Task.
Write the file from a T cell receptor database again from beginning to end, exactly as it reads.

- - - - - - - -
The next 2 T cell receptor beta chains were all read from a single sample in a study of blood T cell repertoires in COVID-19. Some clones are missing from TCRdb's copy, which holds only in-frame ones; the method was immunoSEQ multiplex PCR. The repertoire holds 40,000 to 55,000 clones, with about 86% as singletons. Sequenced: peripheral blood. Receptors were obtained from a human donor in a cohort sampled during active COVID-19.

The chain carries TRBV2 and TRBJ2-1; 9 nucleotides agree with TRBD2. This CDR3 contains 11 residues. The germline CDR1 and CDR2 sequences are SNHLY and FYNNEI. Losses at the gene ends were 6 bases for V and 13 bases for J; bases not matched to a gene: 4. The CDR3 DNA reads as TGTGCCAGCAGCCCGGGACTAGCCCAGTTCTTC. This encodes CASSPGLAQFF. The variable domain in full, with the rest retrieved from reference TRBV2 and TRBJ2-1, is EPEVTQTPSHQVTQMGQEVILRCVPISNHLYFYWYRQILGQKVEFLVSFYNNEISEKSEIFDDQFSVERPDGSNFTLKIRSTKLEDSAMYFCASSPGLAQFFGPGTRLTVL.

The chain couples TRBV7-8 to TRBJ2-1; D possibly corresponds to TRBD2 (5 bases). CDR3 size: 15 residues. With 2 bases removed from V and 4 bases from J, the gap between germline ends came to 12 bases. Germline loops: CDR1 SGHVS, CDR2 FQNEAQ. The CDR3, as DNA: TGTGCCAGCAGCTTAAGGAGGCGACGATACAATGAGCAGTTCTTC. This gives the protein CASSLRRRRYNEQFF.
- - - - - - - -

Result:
The next 2 T cell receptor beta chains were all read from a single sample in a study of blood T cell repertoires in COVID-19. Some clones are missing from TCRdb's copy, which holds only in-frame ones; the method was immunoSEQ multiplex PCR. The repertoire holds 40,000 to 55,000 clones, with about 86% as singletons. Sequenced: peripheral blood. Receptors were obtained from a human donor in a cohort sampled during active COVID-19.

The chain carries TRBV2 and TRBJ2-1; 9 nucleotides agree with TRBD2. This CDR3 contains 11 residues. The germline CDR1 and CDR2 sequences are SNHLY and FYNNEI. Losses at the gene ends were 6 bases for V and 13 bases for J; bases not matched to a gene: 4. The CDR3 DNA reads as TGTGCCAGCAGCCCGGGACTAGCCCAGTTCTTC. This encodes CASSPGLAQFF. The variable domain in full, with the rest retrieved from reference TRBV2 and TRBJ2-1, is EPEVTQTPSHQVTQMGQEVILRCVPISNHLYFYWYRQILGQKVEFLVSFYNNEISEKSEIFDDQFSVERPDGSNFTLKIRSTKLEDSAMYFCASSPGLAQFFGPGTRLTVL.

The chain couples TRBV7-8 to TRBJ2-1; D possibly corresponds to TRBD2 (5 bases). CDR3 size: 15 residues. With 2 bases removed from V and 4 bases from J, the gap between germline ends came to 12 bases. Germline loops: CDR1 SGHVS, CDR2 FQNEAQ. The CDR3, as DNA: TGTGCCAGCAGCTTAAGGAGGCGACGATACAATGAGCAGTTCTTC. This gives the protein CASSLRRRRYNEQFF.